Beef Plan contacts 3 UK retailers to arrange meetings

The Beef Plan Movement has recently issued a letter to three of the major retailers in the UK seeking to organise meetings with representatives from each.

A statement on the letter from Beef Plan outlined the purpose of the meetings will be to “highlight the benefits of Irish grass-fed beef and how it would far outweigh any benefit from age restrictions”.

A copy of the letter was issued to: Sainsbury’s; Asda; and Tesco.

The ‘British Retail Consortium (BRC) Global Standards’ received a letter also.

The letter – seen by AgriLand – contained three questions on current beef specifications in Ireland.

The questions were as follows:
  • As a retailer, would you accept beef from cattle that are over 30 months and, if so, what age limit would you be prepared to accept?
  • As a retailer, would you accept beef from cattle that have more than four residency’s and, if so, how many are you prepared to accept?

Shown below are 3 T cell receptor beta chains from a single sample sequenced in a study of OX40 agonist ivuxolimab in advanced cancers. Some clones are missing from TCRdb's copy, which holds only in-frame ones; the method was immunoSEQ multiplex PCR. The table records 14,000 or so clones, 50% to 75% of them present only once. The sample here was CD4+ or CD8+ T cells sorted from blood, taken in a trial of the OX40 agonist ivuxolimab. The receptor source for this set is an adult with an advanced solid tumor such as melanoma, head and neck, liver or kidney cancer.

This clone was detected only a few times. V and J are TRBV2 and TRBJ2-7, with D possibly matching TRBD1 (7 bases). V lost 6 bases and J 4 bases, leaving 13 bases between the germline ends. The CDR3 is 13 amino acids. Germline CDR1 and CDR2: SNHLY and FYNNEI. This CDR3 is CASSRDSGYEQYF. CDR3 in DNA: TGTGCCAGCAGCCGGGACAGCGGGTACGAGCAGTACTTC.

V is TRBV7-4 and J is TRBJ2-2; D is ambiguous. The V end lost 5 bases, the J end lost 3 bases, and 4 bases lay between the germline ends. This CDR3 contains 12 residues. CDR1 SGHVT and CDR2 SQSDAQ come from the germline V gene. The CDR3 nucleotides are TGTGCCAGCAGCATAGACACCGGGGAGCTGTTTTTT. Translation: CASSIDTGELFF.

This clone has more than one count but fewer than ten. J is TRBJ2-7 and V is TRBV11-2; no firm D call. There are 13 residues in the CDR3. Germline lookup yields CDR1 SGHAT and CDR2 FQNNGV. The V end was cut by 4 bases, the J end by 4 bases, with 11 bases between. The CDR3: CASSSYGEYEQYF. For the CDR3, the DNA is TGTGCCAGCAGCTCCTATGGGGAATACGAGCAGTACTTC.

• As a retailer, would you accept beef from cattle that have spent an accumulative 60 days on a quality assured farm regardless of how many farms they have moved from and provided they are all quality assured as per Bord Bia guidance?

Continuing, the Beef Plan statement explained: “We want to secure the future of the individual family farm model of cattle rearing in Ireland. Irish beef is produced to the very highest standards.

We want to see Irish farmers having more flexibility and choice to rear and finish cattle on grass as possible and not be forced to meet unnecessary age specifications.

Continuing, the statement explained that Beef Plan is “opposed to restrictions which could limit the amount of beef which is finished off grass”.

“We want to give farmers more options to reduce input costs. There is also greater health benefits from grass-fed beef,” which the Beef Plan outlined it wants to further highlight.

Concluding, Beef Plan noted it is investigating the carbon efficiency of grass-fed beef and said: “We believe it holds a more efficient footprint than grain-fed beef.”

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